Hugh Sexey Church of England Middle School
Together we believe; Together we achieve

Support for Families of Children with Additional Needs

There are an estimated two children in every classroom who are growing up with a brother or sister who is disabled or has special educational needs or has a serious long-term medical condition. The needs of these children are often overlooked leading to problems with wellbeing and progress in school.


Siblings are vulnerable to isolation and bullying. They are more likely than their peers to experience public prejudice, family breakdown and bereavement.


Cuts to services for families of disabled children has increased the negative impact of disability on siblings and reduced the referral options for siblings to get support through community groups and CAMHS.


At HSMS our pupils are at the age when the difference between their sibling and other siblings can become more apparent. They are reaching their teenage years when conforming in looks and behaviour are so important. This means that they often feel more embarrassed by their sibling.


Siblings of disabled children face a number of barriers to learning. By being aware of these, school staff can take action to identify them and so remove or reduce them.

  • Poor concentration
  • Missing time in lessons
  • Poor pupil-staff relationship
  • Homework not completed
  • Emotional or behavioural problems
  • Limited opportunities outside the home. 


There is a high possibility that lockdown will have exacerbated all the issues faced by families of disabled children. Much support and respite care was suspended and this will have adversely affected the siblings.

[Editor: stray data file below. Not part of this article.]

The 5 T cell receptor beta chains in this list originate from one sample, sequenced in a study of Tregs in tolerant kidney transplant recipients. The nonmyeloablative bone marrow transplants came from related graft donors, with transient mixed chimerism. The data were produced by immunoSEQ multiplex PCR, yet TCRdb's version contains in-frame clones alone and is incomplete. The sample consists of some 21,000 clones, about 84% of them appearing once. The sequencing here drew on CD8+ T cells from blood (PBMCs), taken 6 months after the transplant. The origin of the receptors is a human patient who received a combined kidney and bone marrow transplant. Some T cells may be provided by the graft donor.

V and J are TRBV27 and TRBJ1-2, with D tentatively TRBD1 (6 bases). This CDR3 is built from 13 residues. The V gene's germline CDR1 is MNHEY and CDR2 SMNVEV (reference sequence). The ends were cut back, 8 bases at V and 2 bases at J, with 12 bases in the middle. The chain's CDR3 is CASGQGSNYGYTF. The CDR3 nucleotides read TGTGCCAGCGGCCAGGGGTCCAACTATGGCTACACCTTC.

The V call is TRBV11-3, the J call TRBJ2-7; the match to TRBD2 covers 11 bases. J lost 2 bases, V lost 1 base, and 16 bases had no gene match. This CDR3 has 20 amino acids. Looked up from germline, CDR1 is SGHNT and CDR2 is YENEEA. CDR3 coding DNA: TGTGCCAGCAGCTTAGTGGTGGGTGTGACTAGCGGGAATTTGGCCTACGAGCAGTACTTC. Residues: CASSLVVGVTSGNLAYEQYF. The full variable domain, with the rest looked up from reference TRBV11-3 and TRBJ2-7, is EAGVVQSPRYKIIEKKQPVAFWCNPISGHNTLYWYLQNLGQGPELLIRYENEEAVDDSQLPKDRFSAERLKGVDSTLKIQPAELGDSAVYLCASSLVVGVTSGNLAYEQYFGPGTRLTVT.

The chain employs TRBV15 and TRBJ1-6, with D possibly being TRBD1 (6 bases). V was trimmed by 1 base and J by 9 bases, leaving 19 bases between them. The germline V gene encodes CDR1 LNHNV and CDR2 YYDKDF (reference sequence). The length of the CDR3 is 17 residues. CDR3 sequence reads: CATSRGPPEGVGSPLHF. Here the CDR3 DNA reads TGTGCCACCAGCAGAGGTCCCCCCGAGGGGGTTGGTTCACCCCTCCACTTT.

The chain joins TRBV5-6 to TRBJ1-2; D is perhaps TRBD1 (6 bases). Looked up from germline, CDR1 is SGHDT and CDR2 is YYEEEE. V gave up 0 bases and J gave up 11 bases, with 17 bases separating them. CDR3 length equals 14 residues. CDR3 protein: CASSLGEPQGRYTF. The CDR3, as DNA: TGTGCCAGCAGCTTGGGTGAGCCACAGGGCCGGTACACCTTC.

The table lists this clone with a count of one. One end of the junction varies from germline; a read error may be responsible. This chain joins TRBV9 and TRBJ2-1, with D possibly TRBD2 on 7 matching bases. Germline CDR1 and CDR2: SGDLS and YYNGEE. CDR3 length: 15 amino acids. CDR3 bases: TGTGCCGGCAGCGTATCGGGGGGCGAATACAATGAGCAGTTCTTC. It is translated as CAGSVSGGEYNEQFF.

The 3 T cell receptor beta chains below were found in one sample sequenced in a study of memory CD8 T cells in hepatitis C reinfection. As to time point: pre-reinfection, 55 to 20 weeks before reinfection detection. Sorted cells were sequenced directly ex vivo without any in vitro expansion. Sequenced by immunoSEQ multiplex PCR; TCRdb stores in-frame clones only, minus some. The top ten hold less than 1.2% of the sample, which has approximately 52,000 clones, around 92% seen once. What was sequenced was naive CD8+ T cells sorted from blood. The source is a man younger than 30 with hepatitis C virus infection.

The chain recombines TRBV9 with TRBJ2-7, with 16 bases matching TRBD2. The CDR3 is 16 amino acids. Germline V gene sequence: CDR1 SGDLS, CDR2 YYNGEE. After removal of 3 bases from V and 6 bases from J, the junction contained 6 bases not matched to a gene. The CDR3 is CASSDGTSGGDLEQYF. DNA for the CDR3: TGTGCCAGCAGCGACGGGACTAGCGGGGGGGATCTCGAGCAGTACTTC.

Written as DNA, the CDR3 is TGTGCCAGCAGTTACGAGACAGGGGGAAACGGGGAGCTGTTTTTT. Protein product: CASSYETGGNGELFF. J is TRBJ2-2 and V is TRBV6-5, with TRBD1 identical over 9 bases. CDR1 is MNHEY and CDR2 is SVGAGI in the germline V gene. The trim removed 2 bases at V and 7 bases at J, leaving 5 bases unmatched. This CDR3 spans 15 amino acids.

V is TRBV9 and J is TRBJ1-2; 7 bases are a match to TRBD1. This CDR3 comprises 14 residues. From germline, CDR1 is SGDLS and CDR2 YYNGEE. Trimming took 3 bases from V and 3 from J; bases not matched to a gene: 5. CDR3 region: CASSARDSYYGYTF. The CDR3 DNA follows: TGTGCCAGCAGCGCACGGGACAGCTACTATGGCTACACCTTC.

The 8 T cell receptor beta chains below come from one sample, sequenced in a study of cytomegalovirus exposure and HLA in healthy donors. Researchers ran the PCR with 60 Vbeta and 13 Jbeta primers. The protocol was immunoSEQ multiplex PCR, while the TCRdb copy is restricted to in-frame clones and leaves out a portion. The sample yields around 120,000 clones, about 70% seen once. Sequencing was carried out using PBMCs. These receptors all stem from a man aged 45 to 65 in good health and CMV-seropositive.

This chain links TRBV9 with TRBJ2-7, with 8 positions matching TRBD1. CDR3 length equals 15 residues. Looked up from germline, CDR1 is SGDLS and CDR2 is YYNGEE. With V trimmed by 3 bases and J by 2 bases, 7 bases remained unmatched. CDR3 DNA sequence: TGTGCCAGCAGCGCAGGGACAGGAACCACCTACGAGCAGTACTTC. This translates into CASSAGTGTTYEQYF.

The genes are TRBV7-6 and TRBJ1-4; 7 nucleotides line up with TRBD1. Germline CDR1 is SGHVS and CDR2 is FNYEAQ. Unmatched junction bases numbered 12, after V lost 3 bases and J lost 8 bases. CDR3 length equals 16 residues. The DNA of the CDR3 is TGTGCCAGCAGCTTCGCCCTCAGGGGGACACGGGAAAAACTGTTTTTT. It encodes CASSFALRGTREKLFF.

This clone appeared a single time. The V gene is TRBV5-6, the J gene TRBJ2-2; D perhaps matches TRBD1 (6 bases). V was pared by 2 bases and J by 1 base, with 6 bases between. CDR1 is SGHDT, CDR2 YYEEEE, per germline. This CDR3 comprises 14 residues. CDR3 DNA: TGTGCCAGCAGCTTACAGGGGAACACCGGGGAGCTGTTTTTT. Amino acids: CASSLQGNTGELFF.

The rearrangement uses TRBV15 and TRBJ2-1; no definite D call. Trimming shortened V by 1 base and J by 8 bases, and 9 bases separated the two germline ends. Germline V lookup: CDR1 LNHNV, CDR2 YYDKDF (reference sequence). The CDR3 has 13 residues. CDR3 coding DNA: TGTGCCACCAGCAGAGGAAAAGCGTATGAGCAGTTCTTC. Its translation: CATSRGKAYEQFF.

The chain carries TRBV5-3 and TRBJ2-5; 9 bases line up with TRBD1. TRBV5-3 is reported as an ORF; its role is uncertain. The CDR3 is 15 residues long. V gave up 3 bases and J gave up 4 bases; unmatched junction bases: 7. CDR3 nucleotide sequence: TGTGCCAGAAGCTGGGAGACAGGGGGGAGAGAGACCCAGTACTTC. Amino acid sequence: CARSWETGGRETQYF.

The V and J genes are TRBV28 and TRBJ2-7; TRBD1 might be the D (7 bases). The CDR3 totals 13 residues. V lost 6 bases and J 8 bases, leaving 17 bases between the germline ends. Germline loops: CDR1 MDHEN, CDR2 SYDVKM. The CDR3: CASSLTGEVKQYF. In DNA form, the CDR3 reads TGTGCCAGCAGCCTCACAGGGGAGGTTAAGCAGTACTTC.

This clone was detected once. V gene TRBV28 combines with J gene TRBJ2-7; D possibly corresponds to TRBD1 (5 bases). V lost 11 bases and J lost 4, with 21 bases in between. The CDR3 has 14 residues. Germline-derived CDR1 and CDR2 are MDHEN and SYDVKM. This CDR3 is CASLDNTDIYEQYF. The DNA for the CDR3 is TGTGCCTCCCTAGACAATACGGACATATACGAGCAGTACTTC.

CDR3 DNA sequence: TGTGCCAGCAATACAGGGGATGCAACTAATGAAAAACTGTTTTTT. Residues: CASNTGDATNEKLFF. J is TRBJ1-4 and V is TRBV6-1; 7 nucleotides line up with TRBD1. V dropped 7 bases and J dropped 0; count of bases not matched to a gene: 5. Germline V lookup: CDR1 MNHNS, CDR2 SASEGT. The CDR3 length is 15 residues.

What we do at HSMS?

  • Protect siblings from harm. A significant number of siblings are hurt by their brothers and sisters who have aggressive behaviour.
  • Acknowledge the role that siblings play in their families. It is vital to value the skills and attributes acquired through their relationship with a disabled person. Eg being a great advocate or teaching new skills or empathy and patience.
  • Be zero-tolerant of derogatory language about disability or SEND. Siblings and pupils with SEND are often teased and bullied because they or their family are different.
  • Give siblings some extra time and attention as siblings find it hard when they see most of the attention from parents and professionals being directed at their brother or sister.
  • Be sensitive to siblings’ feelings when discussing topics such as genetics, death and disability.  Many siblings worry about issues such as the implications of having children of their own or their brother or sister’s life expectancy.
  • Tell siblings where they can get more help in school. Have a named member of staff who can support the sibling.
  • Signpost siblings to – the UK online support service for siblings of disabled children under 18. Let siblings know that they are not alone and that other siblings have similar feelings and experiences.
  • Raise staff awareness of the issues.


If you feel your child would benefit from this, please contact Anna Fox via the school office or contact the charity Sibs ( which offers excellent advice and information for families.